March 28, 2019 / 11:44 PM / 6 months ago

Silent crowd listens to mosque victims' names at New Zealand memorial

CHRISTCHURCH, New Zealand (Reuters) - Thousands stood in silence in a Christchurch park on Friday as the names of 50 people shot dead in two mosques were read out at a national memorial service, with speakers calling for the legacy of the tragedy to be a kinder, more tolerant New Zealand.

Dozens of representatives of governments from around the world joined New Zealand Prime Minister Jacinda Ardern at the remembrance service in Hagley Park, near the Al Noor mosque where more than 40 of the victims were killed by a suspected white supremacist during Friday prayers on March 15.

“Our challenge now is to make the very best of us a daily reality. Because we are not immune to the viruses of hate, of

fear, of other. We never have been,” said Ardern, whose handling of the tragedy has won global praise.

“But we can be the nation that discovers the cure. And so to each of us as we go from here, we have work to do,” she said.

Ardern, who wore a Maori cloak known as a kakahu during the service, said the world had to end the vicious cycle of extremism and that it needed a global effort.

“The answer to them lies in a simple concept that is not bound by domestic borders, that isn’t based on ethnicity, power-base or even forms of governance. The answer lies in our humanity,” she said.

Security was tight around the service and New Zealand remains on high security alert. Police Commissioner Mike Bush said it was one of the largest security events ever conducted by police in New Zealand.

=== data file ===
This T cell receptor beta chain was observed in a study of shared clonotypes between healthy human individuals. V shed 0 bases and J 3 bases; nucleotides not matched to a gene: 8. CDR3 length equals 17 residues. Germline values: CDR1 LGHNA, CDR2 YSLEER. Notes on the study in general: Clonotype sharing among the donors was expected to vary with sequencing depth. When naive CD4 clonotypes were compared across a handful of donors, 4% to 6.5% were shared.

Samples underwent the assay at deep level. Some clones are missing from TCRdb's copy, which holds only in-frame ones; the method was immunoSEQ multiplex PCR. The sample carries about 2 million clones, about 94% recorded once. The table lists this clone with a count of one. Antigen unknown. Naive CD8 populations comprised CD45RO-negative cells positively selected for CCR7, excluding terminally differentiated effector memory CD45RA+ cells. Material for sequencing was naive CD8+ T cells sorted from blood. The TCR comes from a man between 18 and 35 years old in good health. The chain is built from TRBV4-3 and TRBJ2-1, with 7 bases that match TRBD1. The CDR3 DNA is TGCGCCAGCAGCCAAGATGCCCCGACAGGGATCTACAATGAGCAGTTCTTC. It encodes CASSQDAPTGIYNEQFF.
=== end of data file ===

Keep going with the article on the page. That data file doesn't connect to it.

‘A BEAUTIFUL GARDEN’

Farid Ahmed, whose wife Husna was one of the 50 killed, told the crowd that, as a man of faith, he had forgiven his wife’s killer because he did not want to have “a heart that is boiling like a volcano”.

People attend the national remembrance service for victims of the mosque attacks, at Hagley Park in Christchurch, New Zealand March 29, 2019. REUTERS/Jorge Silva

“I want a heart that will be full of love and care and full of mercy and will forgive easily, because this heart doesn’t want any more lives to be lost,” he said to applause.

He called for people to work together for peace and to change attitudes to see everyone as part of one family, using Christchurch’s nickname of the Garden City to make his point.

“I may be from one culture, you may come from another culture, I may have one faith, you may have one faith, but together we are a beautiful garden,” Ahmed said.

Kelly Smith, 52, from Auckland, New Zealand’s largest city, said she found Ahmed’s speech beautiful.

“I loved what he said: we’re all different flowers, but we all look pretty together and that’s so true,” she said.

Performers during the ceremony included Yusuf Islam, also known as Cat Stevens, who performed his song “Peace Train”.

Two young girls briefly took to the stage in an unscheduled appearance so one could read out her father’s name.

“He passed away on March 15 and he was a really nice man,” one of the unidentified girls said.

Mohamed Mohideen, the President of the Islamic Council of Victoria in Australia, said Ardern’s response helped provide comfort and thanked her for her support of the Muslim community.

The massacre in Christchurch was carried out by a lone gunman who live streamed the attack on Facebook. Australian Brenton Tarrant, 28, a suspected white supremacist, has been charged with one count of murder and is likely to face more charges when he reappears in court next Friday.

Slideshow (29 Images)

Australian Prime Minister Scott Morrison said he has been working closely with Ardern to look at issues such as gun laws and blocking extremist content on social media.

“There are the laws we need now, to ensure that social media is not weaponized,” Morrison told reporters after the service.

The service was broadcast around the country. Muslim volunteers, some of whom had traveled from Australia and Asia, handed out pamphlets with information about Islam as crowds left the park after the service.

Reporting by Charlotte Greenfield; Writing by John Mair; Editing by Paul Tait

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